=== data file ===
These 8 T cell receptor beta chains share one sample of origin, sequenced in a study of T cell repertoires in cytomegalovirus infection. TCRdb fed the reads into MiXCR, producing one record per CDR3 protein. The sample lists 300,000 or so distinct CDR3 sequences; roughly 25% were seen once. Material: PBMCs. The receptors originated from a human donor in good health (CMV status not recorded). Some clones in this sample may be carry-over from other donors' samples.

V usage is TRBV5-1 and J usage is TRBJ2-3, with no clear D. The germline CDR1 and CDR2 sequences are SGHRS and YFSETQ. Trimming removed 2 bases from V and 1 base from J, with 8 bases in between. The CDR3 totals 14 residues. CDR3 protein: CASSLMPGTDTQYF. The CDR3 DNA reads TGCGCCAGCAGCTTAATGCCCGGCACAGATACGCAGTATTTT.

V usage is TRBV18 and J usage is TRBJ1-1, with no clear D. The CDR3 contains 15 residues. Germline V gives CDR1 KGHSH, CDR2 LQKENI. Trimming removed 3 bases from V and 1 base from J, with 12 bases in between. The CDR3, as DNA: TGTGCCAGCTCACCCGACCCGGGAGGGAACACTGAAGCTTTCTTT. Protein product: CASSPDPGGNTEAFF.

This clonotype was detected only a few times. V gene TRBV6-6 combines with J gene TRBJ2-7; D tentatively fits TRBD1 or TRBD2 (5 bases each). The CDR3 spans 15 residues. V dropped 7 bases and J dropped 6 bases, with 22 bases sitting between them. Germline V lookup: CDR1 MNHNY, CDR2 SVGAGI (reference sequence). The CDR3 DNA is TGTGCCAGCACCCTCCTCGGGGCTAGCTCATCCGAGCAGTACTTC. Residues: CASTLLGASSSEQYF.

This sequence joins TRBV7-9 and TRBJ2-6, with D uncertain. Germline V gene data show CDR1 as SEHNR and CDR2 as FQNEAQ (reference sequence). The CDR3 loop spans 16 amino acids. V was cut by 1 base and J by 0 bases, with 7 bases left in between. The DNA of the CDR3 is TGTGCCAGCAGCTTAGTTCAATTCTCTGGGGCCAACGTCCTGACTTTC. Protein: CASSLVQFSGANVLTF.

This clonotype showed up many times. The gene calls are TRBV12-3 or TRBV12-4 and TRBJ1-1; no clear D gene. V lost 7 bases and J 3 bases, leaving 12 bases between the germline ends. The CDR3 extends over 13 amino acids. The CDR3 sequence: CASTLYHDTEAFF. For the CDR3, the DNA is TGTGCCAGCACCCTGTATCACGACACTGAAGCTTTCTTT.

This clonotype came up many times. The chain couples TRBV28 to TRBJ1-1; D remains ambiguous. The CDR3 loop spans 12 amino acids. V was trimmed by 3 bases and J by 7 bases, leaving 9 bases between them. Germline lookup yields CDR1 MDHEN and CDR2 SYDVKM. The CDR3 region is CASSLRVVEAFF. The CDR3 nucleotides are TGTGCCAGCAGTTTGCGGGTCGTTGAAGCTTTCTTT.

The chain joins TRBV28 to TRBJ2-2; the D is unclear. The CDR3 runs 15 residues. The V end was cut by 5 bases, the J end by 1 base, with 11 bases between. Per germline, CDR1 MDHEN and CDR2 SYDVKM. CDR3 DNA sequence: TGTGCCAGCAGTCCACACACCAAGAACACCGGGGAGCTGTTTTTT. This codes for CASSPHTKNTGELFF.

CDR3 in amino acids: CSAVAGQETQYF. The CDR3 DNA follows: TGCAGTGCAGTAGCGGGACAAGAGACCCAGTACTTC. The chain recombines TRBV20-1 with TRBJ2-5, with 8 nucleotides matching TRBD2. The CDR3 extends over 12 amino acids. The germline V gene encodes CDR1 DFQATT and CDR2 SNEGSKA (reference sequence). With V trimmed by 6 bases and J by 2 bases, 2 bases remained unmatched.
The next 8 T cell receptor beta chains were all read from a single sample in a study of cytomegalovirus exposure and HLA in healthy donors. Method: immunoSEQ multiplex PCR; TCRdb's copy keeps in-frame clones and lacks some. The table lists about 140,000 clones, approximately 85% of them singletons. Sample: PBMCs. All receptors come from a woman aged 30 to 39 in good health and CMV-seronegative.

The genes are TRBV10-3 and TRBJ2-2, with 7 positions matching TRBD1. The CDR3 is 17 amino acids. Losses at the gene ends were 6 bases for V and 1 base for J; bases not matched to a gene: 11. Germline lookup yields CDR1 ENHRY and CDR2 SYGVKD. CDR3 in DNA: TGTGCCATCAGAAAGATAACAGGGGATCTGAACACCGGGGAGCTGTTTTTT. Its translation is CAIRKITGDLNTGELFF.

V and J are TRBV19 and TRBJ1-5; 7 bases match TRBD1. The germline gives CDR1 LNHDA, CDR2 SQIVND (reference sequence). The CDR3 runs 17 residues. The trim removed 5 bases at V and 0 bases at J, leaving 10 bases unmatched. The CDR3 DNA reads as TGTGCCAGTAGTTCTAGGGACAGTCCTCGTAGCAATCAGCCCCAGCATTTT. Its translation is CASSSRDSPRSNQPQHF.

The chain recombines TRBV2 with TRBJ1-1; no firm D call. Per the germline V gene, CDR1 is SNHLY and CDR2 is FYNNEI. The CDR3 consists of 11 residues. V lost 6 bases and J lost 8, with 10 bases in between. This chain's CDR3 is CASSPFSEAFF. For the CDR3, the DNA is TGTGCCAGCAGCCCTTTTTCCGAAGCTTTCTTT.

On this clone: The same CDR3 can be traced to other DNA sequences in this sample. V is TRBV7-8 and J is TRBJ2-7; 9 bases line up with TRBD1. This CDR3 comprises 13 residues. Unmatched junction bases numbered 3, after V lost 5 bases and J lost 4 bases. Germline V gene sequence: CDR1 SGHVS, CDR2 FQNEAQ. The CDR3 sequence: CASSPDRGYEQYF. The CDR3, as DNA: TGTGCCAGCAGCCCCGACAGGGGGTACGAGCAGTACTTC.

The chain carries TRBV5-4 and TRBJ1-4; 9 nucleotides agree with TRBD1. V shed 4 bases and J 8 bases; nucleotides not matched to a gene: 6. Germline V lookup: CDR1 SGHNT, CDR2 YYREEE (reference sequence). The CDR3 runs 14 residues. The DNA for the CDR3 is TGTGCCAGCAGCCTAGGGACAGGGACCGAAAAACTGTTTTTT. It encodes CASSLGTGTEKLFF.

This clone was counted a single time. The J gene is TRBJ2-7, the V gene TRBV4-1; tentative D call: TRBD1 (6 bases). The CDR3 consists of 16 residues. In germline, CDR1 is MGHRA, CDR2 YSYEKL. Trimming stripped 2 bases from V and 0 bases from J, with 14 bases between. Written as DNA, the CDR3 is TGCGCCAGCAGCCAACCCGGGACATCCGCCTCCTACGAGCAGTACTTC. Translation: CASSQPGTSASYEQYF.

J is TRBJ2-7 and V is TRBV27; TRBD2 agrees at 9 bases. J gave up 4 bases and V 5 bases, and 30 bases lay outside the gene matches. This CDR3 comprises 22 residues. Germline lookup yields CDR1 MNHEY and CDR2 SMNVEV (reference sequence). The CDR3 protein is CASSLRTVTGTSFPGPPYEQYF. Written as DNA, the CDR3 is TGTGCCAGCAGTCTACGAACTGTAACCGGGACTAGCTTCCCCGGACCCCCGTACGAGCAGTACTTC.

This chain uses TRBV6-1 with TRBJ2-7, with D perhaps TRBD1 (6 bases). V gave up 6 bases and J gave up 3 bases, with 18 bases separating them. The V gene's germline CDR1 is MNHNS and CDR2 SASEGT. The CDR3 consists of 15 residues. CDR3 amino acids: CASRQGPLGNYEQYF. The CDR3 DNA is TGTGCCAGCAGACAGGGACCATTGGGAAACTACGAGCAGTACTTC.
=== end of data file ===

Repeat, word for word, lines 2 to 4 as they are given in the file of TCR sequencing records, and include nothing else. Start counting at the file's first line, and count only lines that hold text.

V usage is TRBV5-1 and J usage is TRBJ2-3, with no clear D. The germline CDR1 and CDR2 sequences are SGHRS and YFSETQ. Trimming removed 2 bases from V and 1 base from J, with 8 bases in between. The CDR3 totals 14 residues. CDR3 protein: CASSLMPGTDTQYF. The CDR3 DNA reads TGCGCCAGCAGCTTAATGCCCGGCACAGATACGCAGTATTTT.

V usage is TRBV18 and J usage is TRBJ1-1, with no clear D. The CDR3 contains 15 residues. Germline V gives CDR1 KGHSH, CDR2 LQKENI. Trimming removed 3 bases from V and 1 base from J, with 12 bases in between. The CDR3, as DNA: TGTGCCAGCTCACCCGACCCGGGAGGGAACACTGAAGCTTTCTTT. Protein product: CASSPDPGGNTEAFF.

This clonotype was detected only a few times. V gene TRBV6-6 combines with J gene TRBJ2-7; D tentatively fits TRBD1 or TRBD2 (5 bases each). The CDR3 spans 15 residues. V dropped 7 bases and J dropped 6 bases, with 22 bases sitting between them. Germline V lookup: CDR1 MNHNY, CDR2 SVGAGI (reference sequence). The CDR3 DNA is TGTGCCAGCACCCTCCTCGGGGCTAGCTCATCCGAGCAGTACTTC. Residues: CASTLLGASSSEQYF.